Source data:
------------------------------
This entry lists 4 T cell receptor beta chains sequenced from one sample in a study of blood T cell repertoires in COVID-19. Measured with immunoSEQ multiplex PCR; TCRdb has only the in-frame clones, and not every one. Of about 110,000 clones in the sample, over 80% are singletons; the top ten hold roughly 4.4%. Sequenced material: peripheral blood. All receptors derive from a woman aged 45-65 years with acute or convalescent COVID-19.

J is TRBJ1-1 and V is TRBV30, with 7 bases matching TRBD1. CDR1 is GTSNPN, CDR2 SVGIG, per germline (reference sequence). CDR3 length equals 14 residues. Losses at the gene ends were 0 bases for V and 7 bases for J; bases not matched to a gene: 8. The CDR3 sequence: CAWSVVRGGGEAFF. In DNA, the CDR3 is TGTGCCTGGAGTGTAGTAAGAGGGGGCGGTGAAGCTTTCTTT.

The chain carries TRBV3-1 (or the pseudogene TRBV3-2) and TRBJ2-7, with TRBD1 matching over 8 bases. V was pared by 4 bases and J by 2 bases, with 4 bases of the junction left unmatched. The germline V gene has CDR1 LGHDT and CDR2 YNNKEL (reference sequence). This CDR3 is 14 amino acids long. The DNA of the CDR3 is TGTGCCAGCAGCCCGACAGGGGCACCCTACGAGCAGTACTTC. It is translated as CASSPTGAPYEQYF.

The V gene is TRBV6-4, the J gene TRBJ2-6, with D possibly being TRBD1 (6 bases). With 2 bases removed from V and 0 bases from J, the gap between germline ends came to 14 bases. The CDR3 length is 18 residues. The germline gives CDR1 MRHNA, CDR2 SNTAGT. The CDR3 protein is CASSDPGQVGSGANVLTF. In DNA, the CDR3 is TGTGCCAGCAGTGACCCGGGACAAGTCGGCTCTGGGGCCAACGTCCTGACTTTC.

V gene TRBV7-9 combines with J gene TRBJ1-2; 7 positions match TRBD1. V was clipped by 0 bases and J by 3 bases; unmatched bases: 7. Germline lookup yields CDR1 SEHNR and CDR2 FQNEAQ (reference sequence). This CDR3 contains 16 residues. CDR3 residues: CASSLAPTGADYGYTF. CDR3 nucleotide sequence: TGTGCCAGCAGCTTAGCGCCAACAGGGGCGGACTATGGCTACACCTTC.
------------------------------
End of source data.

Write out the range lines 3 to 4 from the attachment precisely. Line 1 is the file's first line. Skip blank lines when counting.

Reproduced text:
The chain carries TRBV3-1 (or the pseudogene TRBV3-2) and TRBJ2-7, with TRBD1 matching over 8 bases. V was pared by 4 bases and J by 2 bases, with 4 bases of the junction left unmatched. The germline V gene has CDR1 LGHDT and CDR2 YNNKEL (reference sequence). This CDR3 is 14 amino acids long. The DNA of the CDR3 is TGTGCCAGCAGCCCGACAGGGGCACCCTACGAGCAGTACTTC. It is translated as CASSPTGAPYEQYF.

The V gene is TRBV6-4, the J gene TRBJ2-6, with D possibly being TRBD1 (6 bases). With 2 bases removed from V and 0 bases from J, the gap between germline ends came to 14 bases. The CDR3 length is 18 residues. The germline gives CDR1 MRHNA, CDR2 SNTAGT. The CDR3 protein is CASSDPGQVGSGANVLTF. In DNA, the CDR3 is TGTGCCAGCAGTGACCCGGGACAAGTCGGCTCTGGGGCCAACGTCCTGACTTTC.